March 19th, 2008

Warning: this is the post where I say potentialy bad things about Smash Bros. Brawl. Anyone who’s pregnant, suffering from a heart condition, or just likes to stone non-conformist game bloggers, I recommend skipping this one.

Let’s get the easy stuff out of the way: Brawl is great. It’s pretty, it’s a blast to play, and it’s packed with fanboy (and girl) pay-offs. Of course, it’s not perfect. Scott’s “Gripes and Glees” over at Joystiq pretty much sum up all my minor issues: controller confusion, character floatiness, an all-consuming love of stickers, etc. Like any other reviewer, I was psyched when it arrived on my doorstep, and I’m even more psyched to play it online with my friends across the Atlantic. But…

As great as Brawl may be, I don’t think it deserves the attention and energy it receives. No one is denying that it’s fun, and it’s always exciting to get the newest version of a cool toy–but in a lot of ways that’s all Brawl is. We can talk about new characters and levels and moves until we’re blue in the face, but the fact of the matter is Smash Bros. hasn’t changed all that much over the years. Yes, I know, consistency is important in a fighting game. Yes, I know it’s not supposed to be an innovative title. Still, does no one else seeing something off about treating it like the second coming?

Most of the time I’m a Smash Bros. supporter. It’s the first title I bought for the GameCube, so it has a place close to my heart. And like any good fan, I dig the ability to beat up the characters I know and love. But when you boil it down, there’s something very masturbatory about game. Here we are, huddled in our game culture, get super excited about playing a game built from other games. You could call it self-referential, or meta, or in-bred, but really it’s a multi-level circle jerk. Brawl gets worked up over other Nintendo titles while we get hot and bothered over our Nintendo fan-dom. The whole thing closes in on itself until every detail about the game is breaking news in the gaming community.

Of course, the more tightly the whole thing weaves together, the harder it is to bad-mouth Smash Bros. without leaving the game culture altogether. It’s called hegemony, yo. With that, I’m off to take out my frustration on some Brawl CPU’s. That’ll show… someone.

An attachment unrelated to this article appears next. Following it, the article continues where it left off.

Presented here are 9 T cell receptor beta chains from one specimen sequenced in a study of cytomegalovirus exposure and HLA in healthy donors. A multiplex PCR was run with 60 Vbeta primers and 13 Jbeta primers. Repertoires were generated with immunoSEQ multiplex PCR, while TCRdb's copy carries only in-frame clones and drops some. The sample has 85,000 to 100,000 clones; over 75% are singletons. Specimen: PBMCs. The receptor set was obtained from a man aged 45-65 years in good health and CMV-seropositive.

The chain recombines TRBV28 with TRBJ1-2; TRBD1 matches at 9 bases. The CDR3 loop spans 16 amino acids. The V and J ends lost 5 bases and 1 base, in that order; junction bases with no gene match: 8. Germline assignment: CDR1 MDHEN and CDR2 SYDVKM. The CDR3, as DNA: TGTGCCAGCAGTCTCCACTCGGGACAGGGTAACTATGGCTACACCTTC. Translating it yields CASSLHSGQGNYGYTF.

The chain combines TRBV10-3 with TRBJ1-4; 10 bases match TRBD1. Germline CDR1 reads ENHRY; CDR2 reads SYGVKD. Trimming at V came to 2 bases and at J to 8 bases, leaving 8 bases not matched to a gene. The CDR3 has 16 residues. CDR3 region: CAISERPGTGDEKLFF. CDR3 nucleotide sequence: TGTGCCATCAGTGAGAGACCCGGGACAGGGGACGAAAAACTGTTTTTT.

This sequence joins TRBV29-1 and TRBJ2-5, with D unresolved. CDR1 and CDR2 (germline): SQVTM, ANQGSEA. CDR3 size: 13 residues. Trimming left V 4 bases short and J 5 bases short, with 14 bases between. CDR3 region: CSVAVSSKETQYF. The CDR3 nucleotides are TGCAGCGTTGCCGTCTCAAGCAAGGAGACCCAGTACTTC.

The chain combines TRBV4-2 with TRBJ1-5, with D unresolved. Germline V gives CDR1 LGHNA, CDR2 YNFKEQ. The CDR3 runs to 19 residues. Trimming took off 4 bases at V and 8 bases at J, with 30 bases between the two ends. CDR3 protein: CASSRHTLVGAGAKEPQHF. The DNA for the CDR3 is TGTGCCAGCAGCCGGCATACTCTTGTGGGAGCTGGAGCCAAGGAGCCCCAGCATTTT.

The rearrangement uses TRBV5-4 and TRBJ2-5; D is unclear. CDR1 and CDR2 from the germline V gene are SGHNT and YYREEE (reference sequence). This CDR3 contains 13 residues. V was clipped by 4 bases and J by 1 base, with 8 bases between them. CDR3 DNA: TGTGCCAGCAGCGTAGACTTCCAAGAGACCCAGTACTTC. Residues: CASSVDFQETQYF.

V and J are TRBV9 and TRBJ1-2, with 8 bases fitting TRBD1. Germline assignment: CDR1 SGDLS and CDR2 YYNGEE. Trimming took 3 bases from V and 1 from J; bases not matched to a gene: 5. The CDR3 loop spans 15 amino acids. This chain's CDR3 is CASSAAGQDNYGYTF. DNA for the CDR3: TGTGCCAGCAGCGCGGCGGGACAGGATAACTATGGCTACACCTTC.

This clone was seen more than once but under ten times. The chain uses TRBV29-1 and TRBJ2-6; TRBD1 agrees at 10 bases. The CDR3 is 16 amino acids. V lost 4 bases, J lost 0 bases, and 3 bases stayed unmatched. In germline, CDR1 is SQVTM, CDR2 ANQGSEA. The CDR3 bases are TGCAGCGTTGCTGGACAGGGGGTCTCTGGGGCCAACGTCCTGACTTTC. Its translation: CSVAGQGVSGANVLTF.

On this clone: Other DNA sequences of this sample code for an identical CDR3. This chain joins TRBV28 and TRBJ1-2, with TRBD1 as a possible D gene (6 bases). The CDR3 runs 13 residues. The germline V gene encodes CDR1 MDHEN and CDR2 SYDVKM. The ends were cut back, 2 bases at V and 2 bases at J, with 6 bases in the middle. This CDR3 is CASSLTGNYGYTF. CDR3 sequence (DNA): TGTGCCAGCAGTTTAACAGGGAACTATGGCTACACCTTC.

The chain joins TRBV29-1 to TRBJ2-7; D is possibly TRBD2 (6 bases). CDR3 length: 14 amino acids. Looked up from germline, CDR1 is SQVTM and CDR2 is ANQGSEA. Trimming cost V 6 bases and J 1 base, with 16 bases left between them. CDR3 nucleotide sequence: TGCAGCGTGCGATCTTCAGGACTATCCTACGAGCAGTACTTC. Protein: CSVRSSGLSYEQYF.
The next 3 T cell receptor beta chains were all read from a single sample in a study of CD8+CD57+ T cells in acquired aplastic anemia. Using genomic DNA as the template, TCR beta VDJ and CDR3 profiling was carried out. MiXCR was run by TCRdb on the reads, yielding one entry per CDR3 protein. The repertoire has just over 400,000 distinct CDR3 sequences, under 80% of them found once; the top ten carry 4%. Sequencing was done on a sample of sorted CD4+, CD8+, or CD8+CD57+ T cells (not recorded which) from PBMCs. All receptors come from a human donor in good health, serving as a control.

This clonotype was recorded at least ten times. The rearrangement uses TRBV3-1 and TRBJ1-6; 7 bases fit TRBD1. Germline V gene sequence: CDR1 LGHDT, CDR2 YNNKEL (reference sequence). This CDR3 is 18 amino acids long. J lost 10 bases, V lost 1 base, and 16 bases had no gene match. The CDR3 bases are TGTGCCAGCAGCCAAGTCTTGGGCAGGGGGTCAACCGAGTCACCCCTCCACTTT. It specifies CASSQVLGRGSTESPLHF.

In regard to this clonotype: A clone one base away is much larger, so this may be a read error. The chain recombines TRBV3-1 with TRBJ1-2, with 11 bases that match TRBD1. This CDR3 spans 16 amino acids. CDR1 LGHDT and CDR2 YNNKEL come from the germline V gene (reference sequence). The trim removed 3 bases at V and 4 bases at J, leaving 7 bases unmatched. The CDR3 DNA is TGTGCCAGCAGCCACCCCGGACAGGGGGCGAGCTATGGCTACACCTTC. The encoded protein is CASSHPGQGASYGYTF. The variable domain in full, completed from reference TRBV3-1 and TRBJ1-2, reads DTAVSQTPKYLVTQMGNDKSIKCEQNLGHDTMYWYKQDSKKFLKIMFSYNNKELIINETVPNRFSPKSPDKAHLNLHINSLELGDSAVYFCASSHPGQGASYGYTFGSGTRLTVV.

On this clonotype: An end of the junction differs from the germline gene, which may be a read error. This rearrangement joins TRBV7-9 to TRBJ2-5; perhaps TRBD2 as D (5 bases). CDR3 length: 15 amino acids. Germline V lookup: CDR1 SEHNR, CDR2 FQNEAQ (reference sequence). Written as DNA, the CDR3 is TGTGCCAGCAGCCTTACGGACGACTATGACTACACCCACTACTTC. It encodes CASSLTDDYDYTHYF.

Tags: gripes, new games

5 Responses to “Brawl: Sweet New Toy or Gaming Masturbation?”

  1. Courtney Taylor Says:

    Personally, and though some people might shoot me for this, I’m not a big fan of the Smash Brothers series. I bought Melee for the cube to see what all the fuss was about a couple years ago. It was about a month before it was collecting dust I was back to old faithful, the Soul Callibur series. I just never could get into it, and after having played Brawl with a few friends… I still can’t. I guess it’s just not for some people.

  2. halfassured Says:

    I think it is perhaps a bit masturbatory, but I’m never opposed to that. I think video games themselves tend a bit toward that, and certainly the metaphor is instructive since I /like/ masturbating. I guess the question is, if you have a game where there’s less of this, is it /better/ to play that game — is the experience more enriching or whatever?

  3. Bonnie Ruberg Says:

    Courtney, while I do enjoy Brawl, I hear you on the Soul Calibur love. Maybe it’s the difference in layout, but I always feel I have more control/success fighting in the 3D format (and with Voldo, no less :) then on platforms where I often find myself forgetting just who I’m playing as or where the heck he/she is :).

    That’s a cool attitude, halassured: masturbation a-ok. I like it! It’s sort of like my approach to people who eat meat (I’m vegetarian): if you can accept what you’re putting in your body (it’s an animal, it used to be alive, etc.) and you’re still fine with it, then more power to you!

  4. Leigh Says:

    OH NO U CANT SAY THAT

  5. Bonnie Ruberg Says:

    Leave it to Leigh to be the voice of caps lock shock and disbelief :).

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